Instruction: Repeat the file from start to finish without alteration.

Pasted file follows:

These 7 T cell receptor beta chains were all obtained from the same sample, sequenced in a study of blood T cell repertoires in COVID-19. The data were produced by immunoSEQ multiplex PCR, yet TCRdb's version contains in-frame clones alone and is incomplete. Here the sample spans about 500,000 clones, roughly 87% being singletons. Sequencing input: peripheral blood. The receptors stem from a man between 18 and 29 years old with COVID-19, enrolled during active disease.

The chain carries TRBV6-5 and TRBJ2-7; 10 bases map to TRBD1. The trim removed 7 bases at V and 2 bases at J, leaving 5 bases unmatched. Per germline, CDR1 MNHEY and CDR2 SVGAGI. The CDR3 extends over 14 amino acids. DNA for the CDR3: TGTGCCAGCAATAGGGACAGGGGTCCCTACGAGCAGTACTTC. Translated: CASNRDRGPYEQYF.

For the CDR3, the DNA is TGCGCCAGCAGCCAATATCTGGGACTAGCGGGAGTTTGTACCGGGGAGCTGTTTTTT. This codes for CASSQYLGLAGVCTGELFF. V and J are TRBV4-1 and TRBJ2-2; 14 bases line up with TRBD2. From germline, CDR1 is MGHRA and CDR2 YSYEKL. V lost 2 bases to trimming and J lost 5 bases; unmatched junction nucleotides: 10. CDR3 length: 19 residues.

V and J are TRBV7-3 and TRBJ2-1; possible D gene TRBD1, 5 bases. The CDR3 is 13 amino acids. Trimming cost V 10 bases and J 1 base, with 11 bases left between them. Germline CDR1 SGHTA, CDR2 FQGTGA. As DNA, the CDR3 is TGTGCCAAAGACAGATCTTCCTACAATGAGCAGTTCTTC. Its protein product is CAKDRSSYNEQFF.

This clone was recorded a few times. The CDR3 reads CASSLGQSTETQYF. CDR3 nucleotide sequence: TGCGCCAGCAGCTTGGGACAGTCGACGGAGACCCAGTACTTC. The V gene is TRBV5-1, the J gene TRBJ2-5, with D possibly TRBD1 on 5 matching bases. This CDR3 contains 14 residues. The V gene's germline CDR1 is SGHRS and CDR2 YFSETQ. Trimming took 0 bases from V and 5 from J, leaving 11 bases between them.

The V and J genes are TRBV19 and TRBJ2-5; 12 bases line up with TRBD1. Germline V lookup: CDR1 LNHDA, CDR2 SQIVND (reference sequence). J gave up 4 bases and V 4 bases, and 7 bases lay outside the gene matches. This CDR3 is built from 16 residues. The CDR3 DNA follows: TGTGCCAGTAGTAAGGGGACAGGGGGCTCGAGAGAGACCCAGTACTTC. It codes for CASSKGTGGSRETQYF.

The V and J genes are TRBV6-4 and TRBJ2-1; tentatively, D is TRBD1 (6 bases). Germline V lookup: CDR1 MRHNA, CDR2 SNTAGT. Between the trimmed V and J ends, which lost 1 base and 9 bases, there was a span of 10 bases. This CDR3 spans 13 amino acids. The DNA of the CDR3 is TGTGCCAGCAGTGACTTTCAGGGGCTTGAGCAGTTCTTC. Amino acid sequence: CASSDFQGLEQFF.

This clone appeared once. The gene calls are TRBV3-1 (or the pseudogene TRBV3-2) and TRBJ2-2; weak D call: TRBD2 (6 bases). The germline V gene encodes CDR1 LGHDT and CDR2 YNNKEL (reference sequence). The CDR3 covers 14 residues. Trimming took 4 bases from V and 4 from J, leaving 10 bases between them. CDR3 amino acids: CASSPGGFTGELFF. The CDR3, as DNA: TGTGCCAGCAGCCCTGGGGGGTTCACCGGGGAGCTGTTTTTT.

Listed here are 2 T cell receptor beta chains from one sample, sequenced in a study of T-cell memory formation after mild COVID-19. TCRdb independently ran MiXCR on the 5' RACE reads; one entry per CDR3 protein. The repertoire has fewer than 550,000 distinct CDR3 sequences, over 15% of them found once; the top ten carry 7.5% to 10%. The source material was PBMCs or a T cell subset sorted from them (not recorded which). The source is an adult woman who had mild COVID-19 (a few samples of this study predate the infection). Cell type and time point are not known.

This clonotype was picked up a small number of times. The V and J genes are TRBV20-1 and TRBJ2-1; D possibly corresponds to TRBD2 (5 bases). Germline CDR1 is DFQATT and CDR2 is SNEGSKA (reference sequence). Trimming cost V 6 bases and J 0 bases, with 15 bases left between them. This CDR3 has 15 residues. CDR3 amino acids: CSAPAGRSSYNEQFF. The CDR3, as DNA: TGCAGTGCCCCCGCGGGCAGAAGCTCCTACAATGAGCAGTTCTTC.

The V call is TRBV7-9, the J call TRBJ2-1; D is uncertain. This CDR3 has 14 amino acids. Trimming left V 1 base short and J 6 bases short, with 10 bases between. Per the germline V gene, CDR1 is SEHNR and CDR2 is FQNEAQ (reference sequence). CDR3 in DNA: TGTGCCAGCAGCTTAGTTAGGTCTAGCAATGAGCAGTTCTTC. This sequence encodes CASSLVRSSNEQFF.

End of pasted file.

These 7 T cell receptor beta chains were all obtained from the same sample, sequenced in a study of blood T cell repertoires in COVID-19. The data were produced by immunoSEQ multiplex PCR, yet TCRdb's version contains in-frame clones alone and is incomplete. Here the sample spans about 500,000 clones, roughly 87% being singletons. Sequencing input: peripheral blood. The receptors stem from a man between 18 and 29 years old with COVID-19, enrolled during active disease.

The chain carries TRBV6-5 and TRBJ2-7; 10 bases map to TRBD1. The trim removed 7 bases at V and 2 bases at J, leaving 5 bases unmatched. Per germline, CDR1 MNHEY and CDR2 SVGAGI. The CDR3 extends over 14 amino acids. DNA for the CDR3: TGTGCCAGCAATAGGGACAGGGGTCCCTACGAGCAGTACTTC. Translated: CASNRDRGPYEQYF.

For the CDR3, the DNA is TGCGCCAGCAGCCAATATCTGGGACTAGCGGGAGTTTGTACCGGGGAGCTGTTTTTT. This codes for CASSQYLGLAGVCTGELFF. V and J are TRBV4-1 and TRBJ2-2; 14 bases line up with TRBD2. From germline, CDR1 is MGHRA and CDR2 YSYEKL. V lost 2 bases to trimming and J lost 5 bases; unmatched junction nucleotides: 10. CDR3 length: 19 residues.

V and J are TRBV7-3 and TRBJ2-1; possible D gene TRBD1, 5 bases. The CDR3 is 13 amino acids. Trimming cost V 10 bases and J 1 base, with 11 bases left between them. Germline CDR1 SGHTA, CDR2 FQGTGA. As DNA, the CDR3 is TGTGCCAAAGACAGATCTTCCTACAATGAGCAGTTCTTC. Its protein product is CAKDRSSYNEQFF.

This clone was recorded a few times. The CDR3 reads CASSLGQSTETQYF. CDR3 nucleotide sequence: TGCGCCAGCAGCTTGGGACAGTCGACGGAGACCCAGTACTTC. The V gene is TRBV5-1, the J gene TRBJ2-5, with D possibly TRBD1 on 5 matching bases. This CDR3 contains 14 residues. The V gene's germline CDR1 is SGHRS and CDR2 YFSETQ. Trimming took 0 bases from V and 5 from J, leaving 11 bases between them.

The V and J genes are TRBV19 and TRBJ2-5; 12 bases line up with TRBD1. Germline V lookup: CDR1 LNHDA, CDR2 SQIVND (reference sequence). J gave up 4 bases and V 4 bases, and 7 bases lay outside the gene matches. This CDR3 is built from 16 residues. The CDR3 DNA follows: TGTGCCAGTAGTAAGGGGACAGGGGGCTCGAGAGAGACCCAGTACTTC. It codes for CASSKGTGGSRETQYF.

The V and J genes are TRBV6-4 and TRBJ2-1; tentatively, D is TRBD1 (6 bases). Germline V lookup: CDR1 MRHNA, CDR2 SNTAGT. Between the trimmed V and J ends, which lost 1 base and 9 bases, there was a span of 10 bases. This CDR3 spans 13 amino acids. The DNA of the CDR3 is TGTGCCAGCAGTGACTTTCAGGGGCTTGAGCAGTTCTTC. Amino acid sequence: CASSDFQGLEQFF.

This clone appeared once. The gene calls are TRBV3-1 (or the pseudogene TRBV3-2) and TRBJ2-2; weak D call: TRBD2 (6 bases). The germline V gene encodes CDR1 LGHDT and CDR2 YNNKEL (reference sequence). The CDR3 covers 14 residues. Trimming took 4 bases from V and 4 from J, leaving 10 bases between them. CDR3 amino acids: CASSPGGFTGELFF. The CDR3, as DNA: TGTGCCAGCAGCCCTGGGGGGTTCACCGGGGAGCTGTTTTTT.

Listed here are 2 T cell receptor beta chains from one sample, sequenced in a study of T-cell memory formation after mild COVID-19. TCRdb independently ran MiXCR on the 5' RACE reads; one entry per CDR3 protein. The repertoire has fewer than 550,000 distinct CDR3 sequences, over 15% of them found once; the top ten carry 7.5% to 10%. The source material was PBMCs or a T cell subset sorted from them (not recorded which). The source is an adult woman who had mild COVID-19 (a few samples of this study predate the infection). Cell type and time point are not known.

This clonotype was picked up a small number of times. The V and J genes are TRBV20-1 and TRBJ2-1; D possibly corresponds to TRBD2 (5 bases). Germline CDR1 is DFQATT and CDR2 is SNEGSKA (reference sequence). Trimming cost V 6 bases and J 0 bases, with 15 bases left between them. This CDR3 has 15 residues. CDR3 amino acids: CSAPAGRSSYNEQFF. The CDR3, as DNA: TGCAGTGCCCCCGCGGGCAGAAGCTCCTACAATGAGCAGTTCTTC.

The V call is TRBV7-9, the J call TRBJ2-1; D is uncertain. This CDR3 has 14 amino acids. Trimming left V 1 base short and J 6 bases short, with 10 bases between. Per the germline V gene, CDR1 is SEHNR and CDR2 is FQNEAQ (reference sequence). CDR3 in DNA: TGTGCCAGCAGCTTAGTTAGGTCTAGCAATGAGCAGTTCTTC. This sequence encodes CASSLVRSSNEQFF.